Mitigate, Mitigate, Mitigate | KCET
Mitigate, Mitigate, Mitigate
Karen Reimus is a lawyer and a married mother of two. Karen and her family lost their home and all possessions in the October 2003 Cedar Fire. The firestorm, the largest wildfire in California state history, leveled her suburban San Diego neighborhood. In a previous blog post, Karen told her own story about being underinsured. Today she shares some hard-won insights on how to best mitigate the threat of natural disaster to your home.
After my suburban San Diego home burned down in the Cedar Fire in 2003, I learned first-hand that a natural disaster can hit anyone at anytime. So, is there something we can do to protect our homes and belongings BEFORE disaster strikes? YES!
Whether you live in fire country or earthquake country, there are many ways to mitigate potential damage to your home. Here are just a few:
- Create defensible space around your house
- Install a fire resistant roof
- Box the eaves of your house
- Screen vents
- Strap water heaters
- Anchor your house to its foundation
- Strengthen masonry chimneys
- Clean gutters and roof drains regularly
- Keep a working fire extinguisher in both your kitchen and garage
All these steps will improve your home’s viability and they can lower your insurance premiums. (And, there are MANY more mitigation steps you can take). Call your insurance company to find out what mitigation discounts they offer.
A valuable lesson my neighbors and I learned from the Cedar Fire is that in these days of limited city/county funding, you cannot rely solely on the government to protect you from wildfire risk. When my neighbors and I returned to our rebuilt homes, we took a look at the brush and weeds returning near our neighborhood and decided to do something about it. The majority of the returning brush and weeds were located on property we did not own. Rather than passively hoping someone would do something about it, we undertook our own brush/weed mitigation program and created a two-hundred foot firebreak around the perimeter of our homes. It was a definitely a process with many hurdles to clear, (including obtaining right-of-entry permits from the various entities owning the land abutting our homes), but in the end, it was well worth it.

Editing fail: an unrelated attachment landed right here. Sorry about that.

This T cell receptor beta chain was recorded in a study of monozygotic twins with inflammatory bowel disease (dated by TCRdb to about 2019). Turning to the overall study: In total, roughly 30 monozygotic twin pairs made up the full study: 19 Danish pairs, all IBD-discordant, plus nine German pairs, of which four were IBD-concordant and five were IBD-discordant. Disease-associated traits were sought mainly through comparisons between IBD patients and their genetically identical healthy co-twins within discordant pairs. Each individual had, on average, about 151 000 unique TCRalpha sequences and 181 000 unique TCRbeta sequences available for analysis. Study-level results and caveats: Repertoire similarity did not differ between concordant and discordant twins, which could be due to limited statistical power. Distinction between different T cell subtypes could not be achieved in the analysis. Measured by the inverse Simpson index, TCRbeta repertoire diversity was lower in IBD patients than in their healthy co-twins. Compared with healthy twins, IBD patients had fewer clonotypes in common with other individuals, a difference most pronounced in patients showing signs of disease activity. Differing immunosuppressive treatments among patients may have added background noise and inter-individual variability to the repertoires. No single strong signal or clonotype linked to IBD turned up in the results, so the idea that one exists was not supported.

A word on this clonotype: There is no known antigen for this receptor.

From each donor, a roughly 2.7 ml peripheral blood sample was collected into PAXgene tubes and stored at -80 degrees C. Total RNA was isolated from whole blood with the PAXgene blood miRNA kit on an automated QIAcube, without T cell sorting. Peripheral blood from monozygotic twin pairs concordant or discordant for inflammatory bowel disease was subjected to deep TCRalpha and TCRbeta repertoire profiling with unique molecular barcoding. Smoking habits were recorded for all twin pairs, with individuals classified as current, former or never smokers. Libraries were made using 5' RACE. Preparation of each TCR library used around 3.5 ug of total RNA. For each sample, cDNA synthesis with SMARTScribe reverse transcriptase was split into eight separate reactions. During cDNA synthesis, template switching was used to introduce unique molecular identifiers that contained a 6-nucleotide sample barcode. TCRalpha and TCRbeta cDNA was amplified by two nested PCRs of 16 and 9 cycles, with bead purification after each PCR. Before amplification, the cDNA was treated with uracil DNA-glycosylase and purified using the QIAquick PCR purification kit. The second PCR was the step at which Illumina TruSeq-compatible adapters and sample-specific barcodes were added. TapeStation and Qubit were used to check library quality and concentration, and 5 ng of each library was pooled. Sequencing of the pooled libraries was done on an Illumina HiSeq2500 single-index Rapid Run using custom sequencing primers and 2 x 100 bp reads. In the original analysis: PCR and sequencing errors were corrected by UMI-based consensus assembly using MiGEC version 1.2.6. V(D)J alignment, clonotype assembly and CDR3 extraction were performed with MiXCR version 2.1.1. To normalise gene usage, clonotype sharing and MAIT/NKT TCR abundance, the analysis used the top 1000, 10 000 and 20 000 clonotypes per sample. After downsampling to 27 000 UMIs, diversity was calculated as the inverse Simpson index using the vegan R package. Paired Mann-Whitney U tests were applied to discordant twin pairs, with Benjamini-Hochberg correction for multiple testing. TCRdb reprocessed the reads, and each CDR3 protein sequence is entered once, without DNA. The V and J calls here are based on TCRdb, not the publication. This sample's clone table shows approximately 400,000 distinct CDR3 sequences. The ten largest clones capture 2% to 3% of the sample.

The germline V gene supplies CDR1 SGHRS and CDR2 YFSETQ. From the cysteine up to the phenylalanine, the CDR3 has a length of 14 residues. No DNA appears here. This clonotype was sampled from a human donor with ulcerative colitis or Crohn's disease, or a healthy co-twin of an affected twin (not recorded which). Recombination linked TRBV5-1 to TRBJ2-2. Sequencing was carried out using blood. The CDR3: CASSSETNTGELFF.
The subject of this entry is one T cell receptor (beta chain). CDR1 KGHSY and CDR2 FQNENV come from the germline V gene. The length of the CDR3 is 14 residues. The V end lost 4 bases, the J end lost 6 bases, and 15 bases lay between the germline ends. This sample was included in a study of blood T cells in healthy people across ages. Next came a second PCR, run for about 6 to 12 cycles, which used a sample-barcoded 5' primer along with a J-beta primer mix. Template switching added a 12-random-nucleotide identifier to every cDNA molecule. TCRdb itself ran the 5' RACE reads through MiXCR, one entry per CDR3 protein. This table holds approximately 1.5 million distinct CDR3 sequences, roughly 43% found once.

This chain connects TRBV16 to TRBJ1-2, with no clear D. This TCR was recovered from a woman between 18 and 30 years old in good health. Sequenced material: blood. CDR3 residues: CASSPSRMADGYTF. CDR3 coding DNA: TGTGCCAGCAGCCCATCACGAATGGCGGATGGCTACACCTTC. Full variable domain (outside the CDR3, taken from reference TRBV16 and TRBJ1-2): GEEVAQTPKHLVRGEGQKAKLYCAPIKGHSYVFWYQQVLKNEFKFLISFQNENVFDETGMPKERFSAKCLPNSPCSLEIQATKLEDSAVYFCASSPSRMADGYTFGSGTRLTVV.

Would such a firebreak have saved our homes from the Cedar Fire in 2003? No one knows for sure. Nonetheless, all of us feel better knowing that we have done what we can to protect our homes and our community from a future wildfire.
The lesson here is: Don’t wait for a loss to mitigate. MITIGATE NOW!
Homeowners can obtain a free customized fire mitigation plan for their property at: Communitygreenscene.org
Scripps Ranch Fire Safe Council (SRFSC) facilitates neighborhood mitigation planning
A Southland state senator today announced legislation that would expand paid family leave benefits for all parents caring for children whose schools are closed due to the COVID-19 pandemic.
Seven more people have died in Los Angeles County from the coronavirus, with 342 new cases confirmed, authorities announced today, but the county's public health director warned that far more people are likely infected with the virus.
All 179 of these history programs are available to watch right now without a membership. Just click the links and press play.
During a visit to Los Angeles to get updates on anti-coronavirus efforts, Gov. Gavin Newsom today announced the signing of an executive order barring eviction of renters affected by the virus.
- 1 of 253
- next ›
Take a rare behind-the-scenes look inside the busiest fire station in the country, where firefighters act as both primary care providers and emergency responders for the nearly 5,000 people living on Skid Row.
In 2019, California, one of the nation’s most secretive states when it comes to police files, put SB1421 into effect. But a year into the new transparency law, journalists and the public are realizing that the law may not be as transparent as expected.
State and local regulators are overwhelmed and outgunned when it comes to closing down California’s poisonous pot pipeline.
Parents are willing to spend thousands to get the competitive edge in the college admissions process, but at what cost? Socal Connected takes a revealing look at the high stakes world of the for-profit education consultant business.
Socal Connected looks at what happened to LA Jets’ Obea Moore and the current state of youth track and field today.
- 1 of 54
- next ›